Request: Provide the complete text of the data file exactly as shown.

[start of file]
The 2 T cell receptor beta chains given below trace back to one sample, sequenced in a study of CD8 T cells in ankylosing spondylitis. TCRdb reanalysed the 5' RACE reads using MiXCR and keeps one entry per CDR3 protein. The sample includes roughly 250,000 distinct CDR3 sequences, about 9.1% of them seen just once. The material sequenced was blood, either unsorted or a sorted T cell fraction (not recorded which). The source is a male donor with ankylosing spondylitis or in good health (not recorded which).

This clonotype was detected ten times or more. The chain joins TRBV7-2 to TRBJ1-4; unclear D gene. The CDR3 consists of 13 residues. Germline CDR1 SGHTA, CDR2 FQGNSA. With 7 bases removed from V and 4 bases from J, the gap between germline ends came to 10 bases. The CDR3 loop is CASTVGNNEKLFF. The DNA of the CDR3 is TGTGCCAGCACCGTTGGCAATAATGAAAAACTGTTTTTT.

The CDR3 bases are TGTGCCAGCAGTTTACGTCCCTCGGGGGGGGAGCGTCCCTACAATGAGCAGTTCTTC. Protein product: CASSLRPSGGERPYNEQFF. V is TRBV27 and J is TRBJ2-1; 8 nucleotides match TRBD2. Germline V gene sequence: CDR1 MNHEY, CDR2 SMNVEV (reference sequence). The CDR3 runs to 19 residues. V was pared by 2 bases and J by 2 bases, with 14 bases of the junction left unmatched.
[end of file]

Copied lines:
The 2 T cell receptor beta chains given below trace back to one sample, sequenced in a study of CD8 T cells in ankylosing spondylitis. TCRdb reanalysed the 5' RACE reads using MiXCR and keeps one entry per CDR3 protein. The sample includes roughly 250,000 distinct CDR3 sequences, about 9.1% of them seen just once. The material sequenced was blood, either unsorted or a sorted T cell fraction (not recorded which). The source is a male donor with ankylosing spondylitis or in good health (not recorded which).

This clonotype was detected ten times or more. The chain joins TRBV7-2 to TRBJ1-4; unclear D gene. The CDR3 consists of 13 residues. Germline CDR1 SGHTA, CDR2 FQGNSA. With 7 bases removed from V and 4 bases from J, the gap between germline ends came to 10 bases. The CDR3 loop is CASTVGNNEKLFF. The DNA of the CDR3 is TGTGCCAGCACCGTTGGCAATAATGAAAAACTGTTTTTT.

The CDR3 bases are TGTGCCAGCAGTTTACGTCCCTCGGGGGGGGAGCGTCCCTACAATGAGCAGTTCTTC. Protein product: CASSLRPSGGERPYNEQFF. V is TRBV27 and J is TRBJ2-1; 8 nucleotides match TRBD2. Germline V gene sequence: CDR1 MNHEY, CDR2 SMNVEV (reference sequence). The CDR3 runs to 19 residues. V was pared by 2 bases and J by 2 bases, with 14 bases of the junction left unmatched.